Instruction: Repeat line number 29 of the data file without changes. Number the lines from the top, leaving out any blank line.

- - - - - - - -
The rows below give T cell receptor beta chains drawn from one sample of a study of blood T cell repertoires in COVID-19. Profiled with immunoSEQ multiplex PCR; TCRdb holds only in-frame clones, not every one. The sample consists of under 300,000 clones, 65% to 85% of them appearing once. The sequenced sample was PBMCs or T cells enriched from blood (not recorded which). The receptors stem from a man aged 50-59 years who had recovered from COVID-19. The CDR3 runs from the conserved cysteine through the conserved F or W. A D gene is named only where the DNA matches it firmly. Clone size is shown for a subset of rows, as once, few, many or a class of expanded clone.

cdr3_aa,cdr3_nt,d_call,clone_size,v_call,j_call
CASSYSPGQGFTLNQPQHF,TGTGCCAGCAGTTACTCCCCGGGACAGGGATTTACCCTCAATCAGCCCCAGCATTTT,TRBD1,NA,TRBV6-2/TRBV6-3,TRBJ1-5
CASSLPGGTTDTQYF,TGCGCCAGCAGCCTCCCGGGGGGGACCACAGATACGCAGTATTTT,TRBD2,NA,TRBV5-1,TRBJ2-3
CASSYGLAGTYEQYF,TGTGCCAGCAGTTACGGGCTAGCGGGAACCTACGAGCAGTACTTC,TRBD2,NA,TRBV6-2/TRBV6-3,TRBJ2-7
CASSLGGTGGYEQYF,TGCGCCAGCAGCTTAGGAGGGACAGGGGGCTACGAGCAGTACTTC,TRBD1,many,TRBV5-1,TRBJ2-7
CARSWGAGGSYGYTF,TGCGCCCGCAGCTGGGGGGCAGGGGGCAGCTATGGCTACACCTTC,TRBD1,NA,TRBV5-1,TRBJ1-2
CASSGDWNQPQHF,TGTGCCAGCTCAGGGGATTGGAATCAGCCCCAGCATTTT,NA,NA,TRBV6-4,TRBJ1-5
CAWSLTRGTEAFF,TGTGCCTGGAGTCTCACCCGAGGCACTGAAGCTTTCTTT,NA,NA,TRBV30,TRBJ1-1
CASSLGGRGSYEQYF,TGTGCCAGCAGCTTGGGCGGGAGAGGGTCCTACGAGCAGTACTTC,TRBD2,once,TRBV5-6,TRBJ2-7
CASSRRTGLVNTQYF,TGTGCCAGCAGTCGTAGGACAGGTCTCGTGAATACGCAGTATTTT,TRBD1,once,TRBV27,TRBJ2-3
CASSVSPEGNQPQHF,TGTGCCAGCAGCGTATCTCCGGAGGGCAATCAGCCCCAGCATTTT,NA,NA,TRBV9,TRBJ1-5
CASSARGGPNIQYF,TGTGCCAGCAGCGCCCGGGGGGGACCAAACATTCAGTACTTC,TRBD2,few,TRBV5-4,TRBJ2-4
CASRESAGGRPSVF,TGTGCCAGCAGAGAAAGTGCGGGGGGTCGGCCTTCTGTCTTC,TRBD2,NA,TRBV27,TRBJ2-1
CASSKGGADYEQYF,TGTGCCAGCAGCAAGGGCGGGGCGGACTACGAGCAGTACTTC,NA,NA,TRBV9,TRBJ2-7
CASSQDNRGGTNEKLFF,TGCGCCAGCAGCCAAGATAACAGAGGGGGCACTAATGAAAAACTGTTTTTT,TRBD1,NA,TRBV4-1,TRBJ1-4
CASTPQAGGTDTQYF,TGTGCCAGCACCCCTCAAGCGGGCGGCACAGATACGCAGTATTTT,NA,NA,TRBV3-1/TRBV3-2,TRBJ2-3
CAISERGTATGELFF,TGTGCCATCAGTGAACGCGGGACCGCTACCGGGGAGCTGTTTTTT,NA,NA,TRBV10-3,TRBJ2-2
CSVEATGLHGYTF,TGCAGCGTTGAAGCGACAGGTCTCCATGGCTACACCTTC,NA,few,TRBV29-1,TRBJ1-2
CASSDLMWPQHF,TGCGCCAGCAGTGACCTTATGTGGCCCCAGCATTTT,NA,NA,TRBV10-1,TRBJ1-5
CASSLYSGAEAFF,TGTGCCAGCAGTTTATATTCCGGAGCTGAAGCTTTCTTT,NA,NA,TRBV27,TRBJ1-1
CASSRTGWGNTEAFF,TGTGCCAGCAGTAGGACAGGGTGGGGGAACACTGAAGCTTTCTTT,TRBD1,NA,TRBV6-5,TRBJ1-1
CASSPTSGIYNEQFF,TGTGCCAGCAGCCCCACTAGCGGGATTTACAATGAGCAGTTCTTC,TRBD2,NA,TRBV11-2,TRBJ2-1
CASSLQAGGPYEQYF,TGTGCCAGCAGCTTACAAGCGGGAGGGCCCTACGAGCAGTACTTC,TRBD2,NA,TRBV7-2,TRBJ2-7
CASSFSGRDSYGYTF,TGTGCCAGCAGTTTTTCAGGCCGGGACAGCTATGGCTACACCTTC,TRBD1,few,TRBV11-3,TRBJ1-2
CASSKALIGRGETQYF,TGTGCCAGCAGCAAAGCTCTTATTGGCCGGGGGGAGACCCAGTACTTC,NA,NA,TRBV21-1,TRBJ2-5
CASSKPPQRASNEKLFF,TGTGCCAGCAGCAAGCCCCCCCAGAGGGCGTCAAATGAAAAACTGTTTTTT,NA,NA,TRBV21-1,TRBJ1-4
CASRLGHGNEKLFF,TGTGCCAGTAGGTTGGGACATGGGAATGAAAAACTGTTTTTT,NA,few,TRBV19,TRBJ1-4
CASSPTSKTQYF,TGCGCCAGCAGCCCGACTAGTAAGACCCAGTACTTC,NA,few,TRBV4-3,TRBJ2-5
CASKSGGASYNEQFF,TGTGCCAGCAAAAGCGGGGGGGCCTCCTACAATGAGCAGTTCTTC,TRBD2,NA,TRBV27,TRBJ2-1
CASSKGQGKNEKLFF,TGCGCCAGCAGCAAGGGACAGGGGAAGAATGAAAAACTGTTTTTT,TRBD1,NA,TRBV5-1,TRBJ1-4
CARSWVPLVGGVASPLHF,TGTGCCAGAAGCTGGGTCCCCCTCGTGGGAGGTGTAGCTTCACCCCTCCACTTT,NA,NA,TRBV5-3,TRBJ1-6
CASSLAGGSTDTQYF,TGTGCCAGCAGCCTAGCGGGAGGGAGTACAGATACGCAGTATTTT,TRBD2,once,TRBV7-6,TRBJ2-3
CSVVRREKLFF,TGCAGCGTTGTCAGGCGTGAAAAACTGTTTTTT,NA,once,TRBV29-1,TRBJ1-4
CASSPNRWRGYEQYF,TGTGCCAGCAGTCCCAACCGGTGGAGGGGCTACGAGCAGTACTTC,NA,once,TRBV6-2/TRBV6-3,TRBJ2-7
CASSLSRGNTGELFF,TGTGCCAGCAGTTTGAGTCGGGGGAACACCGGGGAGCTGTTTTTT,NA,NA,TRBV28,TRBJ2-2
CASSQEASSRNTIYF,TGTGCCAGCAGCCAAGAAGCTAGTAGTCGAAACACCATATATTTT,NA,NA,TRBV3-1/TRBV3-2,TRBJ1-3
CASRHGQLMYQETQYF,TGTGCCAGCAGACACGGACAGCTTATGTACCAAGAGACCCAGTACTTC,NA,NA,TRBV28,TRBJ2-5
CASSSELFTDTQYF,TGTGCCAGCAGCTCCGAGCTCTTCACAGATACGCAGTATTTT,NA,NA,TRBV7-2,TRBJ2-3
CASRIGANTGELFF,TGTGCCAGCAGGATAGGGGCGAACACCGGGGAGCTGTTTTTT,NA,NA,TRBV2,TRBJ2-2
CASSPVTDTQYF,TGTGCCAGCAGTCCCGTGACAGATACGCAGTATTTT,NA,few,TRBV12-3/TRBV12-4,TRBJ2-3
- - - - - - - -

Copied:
CASSPTSKTQYF,TGCGCCAGCAGCCCGACTAGTAAGACCCAGTACTTC,NA,few,TRBV4-3,TRBJ2-5